“It is amazing to see how daughters have been sent back even after knowledge of harassment and physical abuse. It was clearly a death sentence. What kind of society do we live in?” asked dismayed panelists. “On an average, every year in Karnataka alone 1,200 women are victims of such brutalities. If that is the society we are living in, we should hang our heads in shame,” lamented panelist Dr. Madhava Menon.

During the past two years Karnataka alone saw 1,425 women dead in dowry related deaths, according to a study conducted by Vimochana. “These brutalities point to a very deep civilizational crisis in our society. Even when the girls have come back complaining of severe brutalities on their bodies, parents have sent them back. This goes to show how little worth we put on the lives of our daughters. In a society, if parents don’t value their daughters, it’s futile and stupid to expect the in-laws to respect and honor them. I don’t think the problem can be resolved even with the best of the police force and laws. The best of it will not work if society is showing signs of such deep pathological disease symptoms,” testified Madhu Kishwar, editor of Manushi, a journal on women and society [see her article on dowry deaths in Hinduism Today, October, 1999.]

The family has failed to provide elementary security to the girl. Men have behaved brutally as if it were a normal thing and a girl should quietly accept it. This was clearly evident from listening to the parents deposing before the commission. In almost all cases the police had abetted the criminals. Either they did not record the complaint from the victim’s parents or recorded it as a case of suicide or unnatural death instead of murder. “There is an incentive for corruption. There is no incentive for honesty,” said an anguished brother whose sister perished under mysterious circumstances.

Once the girl has died, the boy’s parents lose no time in searching for a new bride for their son, and getting more dowry. There are any number of gullible people who do not think twice before handing over their daughter to such families. “My son-in-law is out on bail, and his parents are now trying to bring him a bride from another village. Even while my daughter was battling for life in the hospital, they came and told me that they will look for another bride for their son, where they will get plenty of money and property,” one lady told the commission.

With increasing reports of death of young brides, Vimochana began focusing on these cases. “We went to Victoria Hospital burns ward where the burn victims were brought, recorded the cases, took records from the Central Crime Research Bureau, went to each police station and pulled out cases of unnatural death reports. We started working backwards on these cases,” stated Shakun.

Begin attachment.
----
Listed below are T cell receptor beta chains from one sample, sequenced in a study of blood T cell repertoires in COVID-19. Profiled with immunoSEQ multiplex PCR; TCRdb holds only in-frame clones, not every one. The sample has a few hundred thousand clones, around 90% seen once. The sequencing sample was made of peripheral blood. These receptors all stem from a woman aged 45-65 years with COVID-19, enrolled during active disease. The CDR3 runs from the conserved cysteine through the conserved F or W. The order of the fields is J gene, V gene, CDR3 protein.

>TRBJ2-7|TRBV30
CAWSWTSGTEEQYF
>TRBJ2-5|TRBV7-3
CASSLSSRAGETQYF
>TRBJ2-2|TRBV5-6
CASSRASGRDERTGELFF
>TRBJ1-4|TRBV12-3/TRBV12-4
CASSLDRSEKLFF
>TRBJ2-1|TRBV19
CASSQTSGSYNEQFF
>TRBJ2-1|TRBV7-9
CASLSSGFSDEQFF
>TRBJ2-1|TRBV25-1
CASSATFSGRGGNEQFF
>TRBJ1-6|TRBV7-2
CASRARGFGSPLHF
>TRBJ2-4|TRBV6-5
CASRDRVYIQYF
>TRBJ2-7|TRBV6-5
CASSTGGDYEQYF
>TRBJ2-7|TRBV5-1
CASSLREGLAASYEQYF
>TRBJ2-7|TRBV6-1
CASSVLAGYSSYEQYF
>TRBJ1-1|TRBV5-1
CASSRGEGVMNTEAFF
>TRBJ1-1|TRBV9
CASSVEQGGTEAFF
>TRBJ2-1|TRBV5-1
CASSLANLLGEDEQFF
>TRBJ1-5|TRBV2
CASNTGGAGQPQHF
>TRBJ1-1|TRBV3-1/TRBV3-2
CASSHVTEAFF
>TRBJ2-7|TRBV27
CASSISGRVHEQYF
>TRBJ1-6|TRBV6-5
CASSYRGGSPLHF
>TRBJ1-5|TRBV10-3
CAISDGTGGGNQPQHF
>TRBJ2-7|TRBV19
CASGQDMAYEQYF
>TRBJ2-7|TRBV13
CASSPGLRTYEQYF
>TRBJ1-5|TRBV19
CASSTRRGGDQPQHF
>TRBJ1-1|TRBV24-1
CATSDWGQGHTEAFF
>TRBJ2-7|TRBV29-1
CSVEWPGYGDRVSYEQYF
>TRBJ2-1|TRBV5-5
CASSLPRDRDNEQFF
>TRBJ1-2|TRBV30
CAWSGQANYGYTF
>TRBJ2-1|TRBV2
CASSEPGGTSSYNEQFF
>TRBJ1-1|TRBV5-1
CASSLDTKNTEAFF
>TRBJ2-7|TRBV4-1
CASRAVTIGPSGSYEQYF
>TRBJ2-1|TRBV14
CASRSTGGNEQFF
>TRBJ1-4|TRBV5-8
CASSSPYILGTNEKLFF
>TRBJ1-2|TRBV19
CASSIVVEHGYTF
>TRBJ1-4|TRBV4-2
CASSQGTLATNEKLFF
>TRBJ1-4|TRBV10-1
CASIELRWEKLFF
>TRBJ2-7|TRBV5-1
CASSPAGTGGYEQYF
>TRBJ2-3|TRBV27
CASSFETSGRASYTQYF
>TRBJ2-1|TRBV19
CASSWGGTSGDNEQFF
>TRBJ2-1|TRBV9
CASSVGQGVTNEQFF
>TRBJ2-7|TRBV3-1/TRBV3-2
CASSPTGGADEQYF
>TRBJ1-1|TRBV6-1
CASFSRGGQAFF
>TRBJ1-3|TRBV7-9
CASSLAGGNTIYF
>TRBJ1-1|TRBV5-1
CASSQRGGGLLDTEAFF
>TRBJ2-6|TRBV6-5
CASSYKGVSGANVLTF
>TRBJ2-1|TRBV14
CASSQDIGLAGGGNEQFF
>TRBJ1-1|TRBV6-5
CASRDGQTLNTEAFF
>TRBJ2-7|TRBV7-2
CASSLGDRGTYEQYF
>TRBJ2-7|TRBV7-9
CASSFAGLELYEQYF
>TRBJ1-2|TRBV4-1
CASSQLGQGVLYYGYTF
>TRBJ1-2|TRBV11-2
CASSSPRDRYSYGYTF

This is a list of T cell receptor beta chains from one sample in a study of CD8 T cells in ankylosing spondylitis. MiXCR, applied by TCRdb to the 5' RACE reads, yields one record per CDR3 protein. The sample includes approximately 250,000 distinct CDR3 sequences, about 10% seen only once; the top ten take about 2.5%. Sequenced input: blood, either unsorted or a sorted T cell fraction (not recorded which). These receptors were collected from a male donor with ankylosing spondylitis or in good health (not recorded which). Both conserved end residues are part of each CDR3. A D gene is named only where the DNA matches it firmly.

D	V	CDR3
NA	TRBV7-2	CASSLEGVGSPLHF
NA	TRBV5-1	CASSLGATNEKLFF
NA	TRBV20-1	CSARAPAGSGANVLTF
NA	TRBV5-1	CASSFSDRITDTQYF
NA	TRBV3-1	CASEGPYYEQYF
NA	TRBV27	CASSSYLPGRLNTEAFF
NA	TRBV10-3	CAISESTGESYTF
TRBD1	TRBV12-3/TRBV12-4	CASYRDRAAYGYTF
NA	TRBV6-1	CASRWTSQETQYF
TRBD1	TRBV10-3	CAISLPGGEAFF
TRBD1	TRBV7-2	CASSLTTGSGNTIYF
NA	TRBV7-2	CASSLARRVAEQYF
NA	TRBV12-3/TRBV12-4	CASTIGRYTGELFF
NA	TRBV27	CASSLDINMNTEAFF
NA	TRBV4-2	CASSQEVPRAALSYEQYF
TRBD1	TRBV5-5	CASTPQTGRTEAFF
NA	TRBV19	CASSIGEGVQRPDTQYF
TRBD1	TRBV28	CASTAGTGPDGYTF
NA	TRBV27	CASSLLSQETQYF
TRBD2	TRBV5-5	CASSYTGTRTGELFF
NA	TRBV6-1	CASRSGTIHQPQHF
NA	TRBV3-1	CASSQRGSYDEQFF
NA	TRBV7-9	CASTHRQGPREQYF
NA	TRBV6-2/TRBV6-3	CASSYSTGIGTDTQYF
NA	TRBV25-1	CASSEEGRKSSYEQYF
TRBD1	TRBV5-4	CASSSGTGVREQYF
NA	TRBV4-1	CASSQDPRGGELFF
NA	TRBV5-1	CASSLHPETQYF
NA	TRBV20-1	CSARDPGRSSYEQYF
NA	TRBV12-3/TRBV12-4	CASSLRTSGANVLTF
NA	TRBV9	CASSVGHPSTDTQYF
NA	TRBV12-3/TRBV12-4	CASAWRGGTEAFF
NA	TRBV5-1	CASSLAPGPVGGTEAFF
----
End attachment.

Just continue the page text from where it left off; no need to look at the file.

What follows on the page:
“We felt that whatever we were doing was just not enough. We decided to go to the people. As a beginning, we went to four districts. We just opened shop, told the people that we are here and if they had any cases to please come forward. All-India Radio helped us in giving publicity and announcing our program to visit these districts. People came voluntarily and reported 5,560 cases in two days,” said Shakun. Vimochana organized a public hearing on this issue at the banquet hall of Vidhana Soudha in Bangalore. The hearing was in the presence of legislators and police chiefs in order to bring the issue to the very top political and governmental personnel. After this, they organized the Truth Commission, attended by 500 people over three days of hearings.

An important follow up of the Commission will be to put in place a system of justice and para-legal support which will be available to anyone who loses a daughter in suspicious circumstances. It will seek to make the process of justice more transparent, accessible and accountable. Parents and relatives will have access to information about the case, court, etc.

On the final day the jury members made their recommendations. They stated that an inquest must be completed within hours of the death in the presence of at least one member of a women’s organization. The postmortem should be done within six hours by a doctor nominated by a women’s commission. The body and the surrounding area must be videotaped. It was noticed during the hearings that in almost all the cases the girl’s parents and relatives were not allowed to go near the body or survey the house and surroundings, nor were they provided access to the postmortem report.